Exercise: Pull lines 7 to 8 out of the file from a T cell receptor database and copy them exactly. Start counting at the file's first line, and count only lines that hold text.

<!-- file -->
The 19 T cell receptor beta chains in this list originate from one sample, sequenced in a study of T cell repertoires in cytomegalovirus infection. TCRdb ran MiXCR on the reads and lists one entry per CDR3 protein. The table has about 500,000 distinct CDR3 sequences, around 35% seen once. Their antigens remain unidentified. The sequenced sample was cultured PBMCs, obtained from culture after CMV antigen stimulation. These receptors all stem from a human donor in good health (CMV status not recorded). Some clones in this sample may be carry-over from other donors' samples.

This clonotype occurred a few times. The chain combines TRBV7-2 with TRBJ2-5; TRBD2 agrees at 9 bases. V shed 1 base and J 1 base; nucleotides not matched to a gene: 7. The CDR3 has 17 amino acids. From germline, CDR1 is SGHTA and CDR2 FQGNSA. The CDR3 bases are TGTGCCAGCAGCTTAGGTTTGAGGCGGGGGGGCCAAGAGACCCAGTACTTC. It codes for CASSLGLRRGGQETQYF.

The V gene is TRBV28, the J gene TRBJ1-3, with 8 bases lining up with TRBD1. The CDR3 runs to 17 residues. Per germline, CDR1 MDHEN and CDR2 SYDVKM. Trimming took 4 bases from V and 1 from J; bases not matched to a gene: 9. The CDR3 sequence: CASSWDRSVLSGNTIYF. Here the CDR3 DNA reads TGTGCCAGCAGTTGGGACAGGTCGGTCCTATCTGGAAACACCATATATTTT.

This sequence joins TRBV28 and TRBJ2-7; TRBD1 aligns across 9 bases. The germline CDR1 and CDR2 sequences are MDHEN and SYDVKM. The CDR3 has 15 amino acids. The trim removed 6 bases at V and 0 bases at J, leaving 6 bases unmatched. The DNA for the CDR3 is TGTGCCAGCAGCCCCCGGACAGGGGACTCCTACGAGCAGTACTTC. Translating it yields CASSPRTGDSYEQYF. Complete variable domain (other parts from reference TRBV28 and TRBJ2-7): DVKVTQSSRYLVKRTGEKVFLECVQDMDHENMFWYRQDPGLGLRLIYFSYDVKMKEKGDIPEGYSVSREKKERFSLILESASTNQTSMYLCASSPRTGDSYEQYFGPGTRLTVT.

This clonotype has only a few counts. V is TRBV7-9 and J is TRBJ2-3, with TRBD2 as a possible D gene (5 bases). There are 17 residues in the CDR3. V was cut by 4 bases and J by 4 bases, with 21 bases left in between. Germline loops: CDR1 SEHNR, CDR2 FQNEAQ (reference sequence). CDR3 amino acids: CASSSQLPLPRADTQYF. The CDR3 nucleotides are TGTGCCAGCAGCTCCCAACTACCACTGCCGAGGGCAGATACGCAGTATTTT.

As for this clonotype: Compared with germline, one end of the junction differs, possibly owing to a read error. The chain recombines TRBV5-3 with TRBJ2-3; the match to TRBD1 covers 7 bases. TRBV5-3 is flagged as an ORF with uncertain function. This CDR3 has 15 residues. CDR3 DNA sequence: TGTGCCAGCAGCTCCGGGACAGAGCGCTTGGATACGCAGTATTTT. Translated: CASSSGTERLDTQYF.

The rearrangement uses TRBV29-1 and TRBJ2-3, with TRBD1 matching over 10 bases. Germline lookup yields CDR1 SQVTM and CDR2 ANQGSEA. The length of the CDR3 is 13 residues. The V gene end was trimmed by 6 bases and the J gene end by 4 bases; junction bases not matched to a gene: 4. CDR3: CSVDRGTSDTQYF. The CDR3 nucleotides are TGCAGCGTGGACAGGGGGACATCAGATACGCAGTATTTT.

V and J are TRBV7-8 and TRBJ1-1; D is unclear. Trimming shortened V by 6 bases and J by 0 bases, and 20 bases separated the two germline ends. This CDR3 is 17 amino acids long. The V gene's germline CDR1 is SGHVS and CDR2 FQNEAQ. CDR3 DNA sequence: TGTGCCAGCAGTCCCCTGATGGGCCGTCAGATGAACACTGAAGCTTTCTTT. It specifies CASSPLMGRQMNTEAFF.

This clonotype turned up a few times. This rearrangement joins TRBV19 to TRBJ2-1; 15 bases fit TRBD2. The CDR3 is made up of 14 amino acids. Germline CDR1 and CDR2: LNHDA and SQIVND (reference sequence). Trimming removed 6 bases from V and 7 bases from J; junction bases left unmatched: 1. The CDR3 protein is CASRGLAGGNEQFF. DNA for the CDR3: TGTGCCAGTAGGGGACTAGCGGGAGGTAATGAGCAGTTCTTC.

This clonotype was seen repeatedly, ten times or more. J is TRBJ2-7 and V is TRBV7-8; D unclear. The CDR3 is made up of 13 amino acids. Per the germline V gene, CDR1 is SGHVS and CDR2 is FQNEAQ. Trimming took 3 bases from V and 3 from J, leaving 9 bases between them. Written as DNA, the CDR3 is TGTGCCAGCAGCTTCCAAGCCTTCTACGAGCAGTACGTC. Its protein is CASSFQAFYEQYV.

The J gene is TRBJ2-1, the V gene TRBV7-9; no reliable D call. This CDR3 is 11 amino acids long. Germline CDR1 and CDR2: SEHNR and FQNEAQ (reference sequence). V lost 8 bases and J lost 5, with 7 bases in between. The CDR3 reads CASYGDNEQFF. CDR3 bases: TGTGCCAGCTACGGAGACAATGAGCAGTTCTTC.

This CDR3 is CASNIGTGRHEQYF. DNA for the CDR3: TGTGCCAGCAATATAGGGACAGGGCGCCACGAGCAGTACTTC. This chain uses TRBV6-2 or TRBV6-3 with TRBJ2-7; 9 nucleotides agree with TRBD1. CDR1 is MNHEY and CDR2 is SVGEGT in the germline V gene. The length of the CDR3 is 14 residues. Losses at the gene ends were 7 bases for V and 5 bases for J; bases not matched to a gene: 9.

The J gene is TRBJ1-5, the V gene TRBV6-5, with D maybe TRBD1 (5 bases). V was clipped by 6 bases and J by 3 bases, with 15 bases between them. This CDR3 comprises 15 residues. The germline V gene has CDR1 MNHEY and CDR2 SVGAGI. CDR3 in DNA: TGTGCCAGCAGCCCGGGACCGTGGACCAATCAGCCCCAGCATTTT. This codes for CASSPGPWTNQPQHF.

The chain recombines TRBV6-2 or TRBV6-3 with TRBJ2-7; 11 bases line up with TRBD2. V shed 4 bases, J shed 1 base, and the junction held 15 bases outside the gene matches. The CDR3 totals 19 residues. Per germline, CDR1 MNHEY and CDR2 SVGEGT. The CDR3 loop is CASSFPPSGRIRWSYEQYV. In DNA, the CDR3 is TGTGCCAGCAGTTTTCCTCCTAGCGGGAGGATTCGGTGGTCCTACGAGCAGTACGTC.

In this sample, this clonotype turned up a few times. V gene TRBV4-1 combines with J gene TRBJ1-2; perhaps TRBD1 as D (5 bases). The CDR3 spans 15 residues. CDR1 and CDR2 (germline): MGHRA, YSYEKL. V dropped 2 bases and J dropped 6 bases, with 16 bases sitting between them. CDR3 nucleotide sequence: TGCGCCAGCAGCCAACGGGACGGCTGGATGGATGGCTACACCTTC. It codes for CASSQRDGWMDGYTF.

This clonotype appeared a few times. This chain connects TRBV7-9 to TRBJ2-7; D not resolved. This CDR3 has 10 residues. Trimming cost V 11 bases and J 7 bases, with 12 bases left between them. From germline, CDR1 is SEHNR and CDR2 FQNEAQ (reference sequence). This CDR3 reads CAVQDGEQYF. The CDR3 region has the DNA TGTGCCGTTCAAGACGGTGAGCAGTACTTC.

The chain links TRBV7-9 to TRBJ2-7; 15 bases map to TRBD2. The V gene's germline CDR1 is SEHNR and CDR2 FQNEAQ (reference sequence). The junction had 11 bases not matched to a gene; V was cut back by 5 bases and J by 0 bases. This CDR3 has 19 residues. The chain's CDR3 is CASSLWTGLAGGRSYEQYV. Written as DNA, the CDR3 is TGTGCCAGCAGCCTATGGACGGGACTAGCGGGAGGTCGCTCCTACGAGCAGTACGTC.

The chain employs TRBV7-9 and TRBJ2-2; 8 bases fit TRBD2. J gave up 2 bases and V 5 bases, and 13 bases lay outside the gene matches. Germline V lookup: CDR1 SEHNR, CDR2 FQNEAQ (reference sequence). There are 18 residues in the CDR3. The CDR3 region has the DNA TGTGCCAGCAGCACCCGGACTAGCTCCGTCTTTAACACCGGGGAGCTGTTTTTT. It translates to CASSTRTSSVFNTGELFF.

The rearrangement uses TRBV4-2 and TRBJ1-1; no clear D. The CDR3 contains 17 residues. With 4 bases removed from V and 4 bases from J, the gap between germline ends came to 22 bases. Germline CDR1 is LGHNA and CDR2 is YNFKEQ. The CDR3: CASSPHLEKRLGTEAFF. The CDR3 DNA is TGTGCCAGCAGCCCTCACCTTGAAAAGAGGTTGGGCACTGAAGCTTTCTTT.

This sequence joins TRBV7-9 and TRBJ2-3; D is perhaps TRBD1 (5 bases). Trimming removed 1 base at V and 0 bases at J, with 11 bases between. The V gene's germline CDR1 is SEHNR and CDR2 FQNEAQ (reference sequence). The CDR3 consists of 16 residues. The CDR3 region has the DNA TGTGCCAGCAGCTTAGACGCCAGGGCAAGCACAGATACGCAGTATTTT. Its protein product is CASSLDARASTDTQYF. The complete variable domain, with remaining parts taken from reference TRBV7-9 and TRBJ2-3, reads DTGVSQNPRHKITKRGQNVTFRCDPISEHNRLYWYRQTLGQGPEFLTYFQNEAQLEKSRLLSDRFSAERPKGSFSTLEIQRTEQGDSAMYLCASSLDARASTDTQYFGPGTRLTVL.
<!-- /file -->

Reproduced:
The rearrangement uses TRBV29-1 and TRBJ2-3, with TRBD1 matching over 10 bases. Germline lookup yields CDR1 SQVTM and CDR2 ANQGSEA. The length of the CDR3 is 13 residues. The V gene end was trimmed by 6 bases and the J gene end by 4 bases; junction bases not matched to a gene: 4. CDR3: CSVDRGTSDTQYF. The CDR3 nucleotides are TGCAGCGTGGACAGGGGGACATCAGATACGCAGTATTTT.

V and J are TRBV7-8 and TRBJ1-1; D is unclear. Trimming shortened V by 6 bases and J by 0 bases, and 20 bases separated the two germline ends. This CDR3 is 17 amino acids long. The V gene's germline CDR1 is SGHVS and CDR2 FQNEAQ. CDR3 DNA sequence: TGTGCCAGCAGTCCCCTGATGGGCCGTCAGATGAACACTGAAGCTTTCTTT. It specifies CASSPLMGRQMNTEAFF.